- Study protocol
- Open Access
- Open Peer Review
Overcoming language barriers in healthcare: A protocol for investigating safe and effective communication when patients or clinicians use a second language
BMC Health Services Researchvolume 15, Article number: 371 (2015)
Miscommunication in the healthcare sector can be life-threatening. The rising number of migrant patients and foreign-trained staff means that communication errors between a healthcare practitioner and patient when one or both are speaking a second language are increasingly likely. However, there is limited research that addresses this issue systematically. This protocol outlines a hospital-based study examining interactions between healthcare practitioners and their patients who either share or do not share a first language. Of particular interest are the nature and efficacy of communication in language-discordant conversations, and the degree to which risk is communicated. Our aim is to understand language barriers and miscommunication that may occur in healthcare settings between patients and healthcare practitioners, especially where at least one of the speakers is using a second (weaker) language.
Eighty individual interactions between patients and practitioners who speak either English or Chinese (Mandarin or Cantonese) as their first language will be video recorded in a range of in- and out-patient departments at three hospitals in the Metro South area of Brisbane, Australia. All participants will complete a language background questionnaire. Patients will also complete a short survey rating the effectiveness of the interaction. Recordings will be transcribed and submitted to both quantitative and qualitative analyses to determine elements of the language used that might be particularly problematic and the extent to which language concordance and discordance impacts on the quality of the patient-practitioner consultation.
Understanding the role that language plays in creating barriers to healthcare is critical for healthcare systems that are experiencing an increasing range of culturally and linguistically diverse populations both amongst patients and practitioners. The data resulting from this study will inform policy and practical solutions for communication training, provide an agenda for future research, and extend theory in health communication.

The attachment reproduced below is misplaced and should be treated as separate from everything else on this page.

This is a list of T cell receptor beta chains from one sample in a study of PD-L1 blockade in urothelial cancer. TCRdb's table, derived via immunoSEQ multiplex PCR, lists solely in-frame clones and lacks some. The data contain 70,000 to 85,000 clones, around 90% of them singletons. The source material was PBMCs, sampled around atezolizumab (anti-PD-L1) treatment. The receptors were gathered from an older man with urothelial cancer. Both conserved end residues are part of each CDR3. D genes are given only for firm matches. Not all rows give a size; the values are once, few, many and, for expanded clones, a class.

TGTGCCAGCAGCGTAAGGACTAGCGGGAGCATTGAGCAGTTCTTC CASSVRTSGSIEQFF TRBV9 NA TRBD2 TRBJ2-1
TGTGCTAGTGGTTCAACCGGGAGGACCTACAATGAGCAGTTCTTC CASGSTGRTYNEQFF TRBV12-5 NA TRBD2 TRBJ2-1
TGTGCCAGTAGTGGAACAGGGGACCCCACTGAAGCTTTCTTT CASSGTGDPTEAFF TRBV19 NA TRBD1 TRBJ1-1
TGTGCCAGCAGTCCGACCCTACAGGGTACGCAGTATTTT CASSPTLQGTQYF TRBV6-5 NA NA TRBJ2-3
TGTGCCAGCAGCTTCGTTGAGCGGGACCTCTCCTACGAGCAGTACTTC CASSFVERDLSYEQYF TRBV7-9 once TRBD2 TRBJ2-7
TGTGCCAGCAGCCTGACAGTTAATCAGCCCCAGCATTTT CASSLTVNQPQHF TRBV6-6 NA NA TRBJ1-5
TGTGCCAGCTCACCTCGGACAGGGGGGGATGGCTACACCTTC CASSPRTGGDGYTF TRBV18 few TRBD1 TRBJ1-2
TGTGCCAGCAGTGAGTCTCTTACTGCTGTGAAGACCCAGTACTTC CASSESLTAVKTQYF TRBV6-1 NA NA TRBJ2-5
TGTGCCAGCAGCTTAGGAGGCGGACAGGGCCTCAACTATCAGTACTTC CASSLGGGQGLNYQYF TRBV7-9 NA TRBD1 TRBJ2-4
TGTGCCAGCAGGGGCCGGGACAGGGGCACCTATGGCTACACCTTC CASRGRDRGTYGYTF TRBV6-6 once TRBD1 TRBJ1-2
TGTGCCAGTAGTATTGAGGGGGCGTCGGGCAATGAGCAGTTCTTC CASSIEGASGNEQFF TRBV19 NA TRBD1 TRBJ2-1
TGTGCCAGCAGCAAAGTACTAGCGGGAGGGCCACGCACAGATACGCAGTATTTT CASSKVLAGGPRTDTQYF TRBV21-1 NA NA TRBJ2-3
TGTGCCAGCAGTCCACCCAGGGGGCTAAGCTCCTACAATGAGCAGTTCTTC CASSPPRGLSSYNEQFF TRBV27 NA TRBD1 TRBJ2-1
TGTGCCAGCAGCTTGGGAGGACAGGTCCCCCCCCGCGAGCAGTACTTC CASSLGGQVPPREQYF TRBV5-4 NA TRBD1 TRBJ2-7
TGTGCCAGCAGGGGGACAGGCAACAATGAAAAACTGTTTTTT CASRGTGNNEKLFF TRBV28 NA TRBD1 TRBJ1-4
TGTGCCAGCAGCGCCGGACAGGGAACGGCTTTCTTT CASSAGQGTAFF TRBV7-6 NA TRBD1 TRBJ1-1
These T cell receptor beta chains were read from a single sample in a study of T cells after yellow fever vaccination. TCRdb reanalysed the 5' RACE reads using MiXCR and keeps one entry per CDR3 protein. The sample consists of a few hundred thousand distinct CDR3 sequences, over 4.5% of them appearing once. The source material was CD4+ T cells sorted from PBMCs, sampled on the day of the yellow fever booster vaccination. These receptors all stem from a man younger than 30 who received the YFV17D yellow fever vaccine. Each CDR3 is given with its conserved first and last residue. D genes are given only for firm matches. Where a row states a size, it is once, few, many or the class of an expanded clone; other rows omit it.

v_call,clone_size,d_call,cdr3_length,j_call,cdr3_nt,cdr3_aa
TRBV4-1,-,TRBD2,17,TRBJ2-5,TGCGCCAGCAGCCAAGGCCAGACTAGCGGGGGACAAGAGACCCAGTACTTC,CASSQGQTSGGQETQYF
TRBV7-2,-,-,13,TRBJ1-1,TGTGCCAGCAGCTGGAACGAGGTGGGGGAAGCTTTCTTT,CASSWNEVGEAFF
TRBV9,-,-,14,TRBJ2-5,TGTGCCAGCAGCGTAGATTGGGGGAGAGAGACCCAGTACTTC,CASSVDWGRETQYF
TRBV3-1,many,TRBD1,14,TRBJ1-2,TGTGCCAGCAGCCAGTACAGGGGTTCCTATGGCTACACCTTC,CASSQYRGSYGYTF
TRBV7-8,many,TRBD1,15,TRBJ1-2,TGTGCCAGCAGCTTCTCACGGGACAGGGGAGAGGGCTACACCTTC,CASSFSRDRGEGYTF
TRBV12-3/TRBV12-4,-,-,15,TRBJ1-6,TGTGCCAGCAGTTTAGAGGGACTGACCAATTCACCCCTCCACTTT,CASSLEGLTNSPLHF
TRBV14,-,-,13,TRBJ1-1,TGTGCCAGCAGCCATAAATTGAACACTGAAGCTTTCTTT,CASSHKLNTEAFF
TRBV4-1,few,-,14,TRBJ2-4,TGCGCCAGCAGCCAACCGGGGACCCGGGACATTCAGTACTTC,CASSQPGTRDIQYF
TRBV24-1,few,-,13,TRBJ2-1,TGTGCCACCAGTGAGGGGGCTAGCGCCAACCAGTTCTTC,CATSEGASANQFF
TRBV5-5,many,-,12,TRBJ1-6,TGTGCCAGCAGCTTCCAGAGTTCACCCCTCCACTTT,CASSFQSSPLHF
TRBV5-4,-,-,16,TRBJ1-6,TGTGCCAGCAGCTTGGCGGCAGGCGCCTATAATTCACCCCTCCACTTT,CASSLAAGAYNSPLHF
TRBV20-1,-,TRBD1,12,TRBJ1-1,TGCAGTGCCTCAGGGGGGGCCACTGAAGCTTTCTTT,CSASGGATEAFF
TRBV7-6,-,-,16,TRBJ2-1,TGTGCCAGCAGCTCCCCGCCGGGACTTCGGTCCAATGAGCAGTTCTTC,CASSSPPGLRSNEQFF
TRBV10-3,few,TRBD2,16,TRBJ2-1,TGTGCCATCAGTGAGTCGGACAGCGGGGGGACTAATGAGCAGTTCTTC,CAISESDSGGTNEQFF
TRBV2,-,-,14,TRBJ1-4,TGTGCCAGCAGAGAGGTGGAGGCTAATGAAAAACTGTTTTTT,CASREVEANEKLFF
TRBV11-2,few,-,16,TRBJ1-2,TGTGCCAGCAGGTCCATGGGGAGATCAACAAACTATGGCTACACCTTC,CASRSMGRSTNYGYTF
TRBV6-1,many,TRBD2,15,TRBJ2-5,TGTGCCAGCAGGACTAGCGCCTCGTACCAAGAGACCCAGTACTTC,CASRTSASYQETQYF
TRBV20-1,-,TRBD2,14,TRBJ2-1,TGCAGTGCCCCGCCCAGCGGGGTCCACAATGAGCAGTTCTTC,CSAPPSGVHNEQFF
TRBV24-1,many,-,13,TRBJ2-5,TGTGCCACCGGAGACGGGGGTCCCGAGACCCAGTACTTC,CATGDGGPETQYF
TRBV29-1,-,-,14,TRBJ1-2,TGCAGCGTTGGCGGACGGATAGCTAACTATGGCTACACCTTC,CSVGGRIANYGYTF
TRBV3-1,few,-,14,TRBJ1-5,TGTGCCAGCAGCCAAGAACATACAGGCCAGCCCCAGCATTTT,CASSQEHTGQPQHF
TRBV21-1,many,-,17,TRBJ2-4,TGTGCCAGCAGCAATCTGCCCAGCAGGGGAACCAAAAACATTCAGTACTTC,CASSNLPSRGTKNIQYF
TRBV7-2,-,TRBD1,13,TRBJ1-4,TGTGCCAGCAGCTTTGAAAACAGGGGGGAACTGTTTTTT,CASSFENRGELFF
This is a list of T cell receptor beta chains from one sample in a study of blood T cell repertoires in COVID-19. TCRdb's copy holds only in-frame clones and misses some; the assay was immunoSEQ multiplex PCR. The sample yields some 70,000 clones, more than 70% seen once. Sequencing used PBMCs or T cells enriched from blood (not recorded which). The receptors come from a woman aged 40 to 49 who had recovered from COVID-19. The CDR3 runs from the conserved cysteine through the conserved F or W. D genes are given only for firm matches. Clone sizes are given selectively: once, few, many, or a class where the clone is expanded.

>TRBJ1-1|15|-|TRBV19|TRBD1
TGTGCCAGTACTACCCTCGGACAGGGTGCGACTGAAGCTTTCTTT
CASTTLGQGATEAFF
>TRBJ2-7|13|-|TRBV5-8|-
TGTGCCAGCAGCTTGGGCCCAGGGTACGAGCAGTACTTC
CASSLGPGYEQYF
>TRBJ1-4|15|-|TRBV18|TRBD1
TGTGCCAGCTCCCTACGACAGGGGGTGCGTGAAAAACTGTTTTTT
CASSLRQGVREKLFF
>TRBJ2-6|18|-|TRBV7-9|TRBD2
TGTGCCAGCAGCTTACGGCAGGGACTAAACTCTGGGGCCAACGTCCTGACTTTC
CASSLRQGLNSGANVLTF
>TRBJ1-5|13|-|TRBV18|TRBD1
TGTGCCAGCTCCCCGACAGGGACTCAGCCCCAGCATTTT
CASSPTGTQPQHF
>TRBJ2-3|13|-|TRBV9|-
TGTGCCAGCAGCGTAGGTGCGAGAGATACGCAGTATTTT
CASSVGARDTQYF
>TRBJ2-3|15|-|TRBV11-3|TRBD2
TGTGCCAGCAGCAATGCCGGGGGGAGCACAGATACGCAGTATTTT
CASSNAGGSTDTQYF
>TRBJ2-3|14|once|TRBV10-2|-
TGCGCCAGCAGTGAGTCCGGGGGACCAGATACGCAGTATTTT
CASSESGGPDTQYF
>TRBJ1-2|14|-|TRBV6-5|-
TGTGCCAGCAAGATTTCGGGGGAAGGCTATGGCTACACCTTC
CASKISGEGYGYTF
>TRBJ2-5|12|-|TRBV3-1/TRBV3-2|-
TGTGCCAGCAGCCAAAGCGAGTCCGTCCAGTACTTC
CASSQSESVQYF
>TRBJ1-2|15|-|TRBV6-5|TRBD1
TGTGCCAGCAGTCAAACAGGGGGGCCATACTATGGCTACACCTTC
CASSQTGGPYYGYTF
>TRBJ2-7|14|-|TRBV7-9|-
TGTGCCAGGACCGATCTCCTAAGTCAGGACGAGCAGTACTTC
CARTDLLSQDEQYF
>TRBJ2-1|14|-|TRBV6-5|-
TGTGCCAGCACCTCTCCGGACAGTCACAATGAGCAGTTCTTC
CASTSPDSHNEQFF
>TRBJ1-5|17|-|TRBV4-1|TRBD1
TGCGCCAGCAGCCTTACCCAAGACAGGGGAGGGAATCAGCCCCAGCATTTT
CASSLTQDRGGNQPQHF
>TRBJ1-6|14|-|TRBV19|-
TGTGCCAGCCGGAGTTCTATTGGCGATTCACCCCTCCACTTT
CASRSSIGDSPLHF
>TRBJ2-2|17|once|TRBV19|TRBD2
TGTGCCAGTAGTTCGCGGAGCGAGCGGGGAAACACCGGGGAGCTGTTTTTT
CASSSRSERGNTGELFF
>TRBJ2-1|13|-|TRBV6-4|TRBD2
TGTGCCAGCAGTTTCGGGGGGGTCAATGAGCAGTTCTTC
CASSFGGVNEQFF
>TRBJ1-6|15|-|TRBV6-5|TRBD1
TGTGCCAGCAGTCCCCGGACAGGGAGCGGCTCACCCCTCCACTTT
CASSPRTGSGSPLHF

Barriers to effective and equitable healthcare can result from linguistic differences between patients and clinicians [1–3]. Increasingly, healthcare professionals include migrants whose first language (L1) is not the majority language . Patients who are linguistic minority migrants, a group also increasing in number, must similarly use a second language (L2) during their healthcare encounters, or rely on the availability and accuracy of an interpreter. Thus growing numbers of patients using a country’s healthcare system do not share an L1 with their practitioner and vice versa. Language discrepancies may result in increased psychological stress and medically significant communication errors for already anxious patients, something to which patients in language-congruent encounters (i.e. shared L1) are less vulnerable . Moreover, it is not just language that can cause barriers to equitable healthcare: inequities inherent in the social dynamic of the patient-practitioner encounter are well documented, and these inequities occur independent of whether L1 is shared . Understanding language in the context of a medical encounter is thus critical for understanding the problems that might result when patients and healthcare practitioners speak a different L1. This research is designed to explore these potential barriers in a natural healthcare communication setting, across a range of hospital in- and out-patient departments.
When communicating the details of a diagnosis or treatment, it is crucial to convey accurately the likelihood of the associated risk factors [7, 8]. Failure to communicate properly the seriousness of risk can have negative consequences: patients may fail to comply with instructions or elect not to have potentially life-saving treatment. Although there has been much information published on communication of risk between patients and healthcare practitioners in healthcare situations, this research has focused predominantly on language-congruent situations. It is not clear how health-related risk is appropriately and accurately conveyed to a patient when their first language is discordant with that of the practitioner and the wider community. There is evidence that miscommunication is more likely to occur when clinicians use an inadequately mastered L2 and cannot correctly convey certain nuances of risk and certainty . Complicating matters further, people from different cultural groups describe pain and distress quite differently: culturally-specific terms, expressions, or metaphors can be difficult to navigate even when language competence is high . Also, when clinicians lack the linguistic and cultural skills needed and interpreters are not available , patients may have to rely on medically inexperienced, bilingual relatives or non-medical staff, compromising quality of care and worsening health outcomes for migrant communities.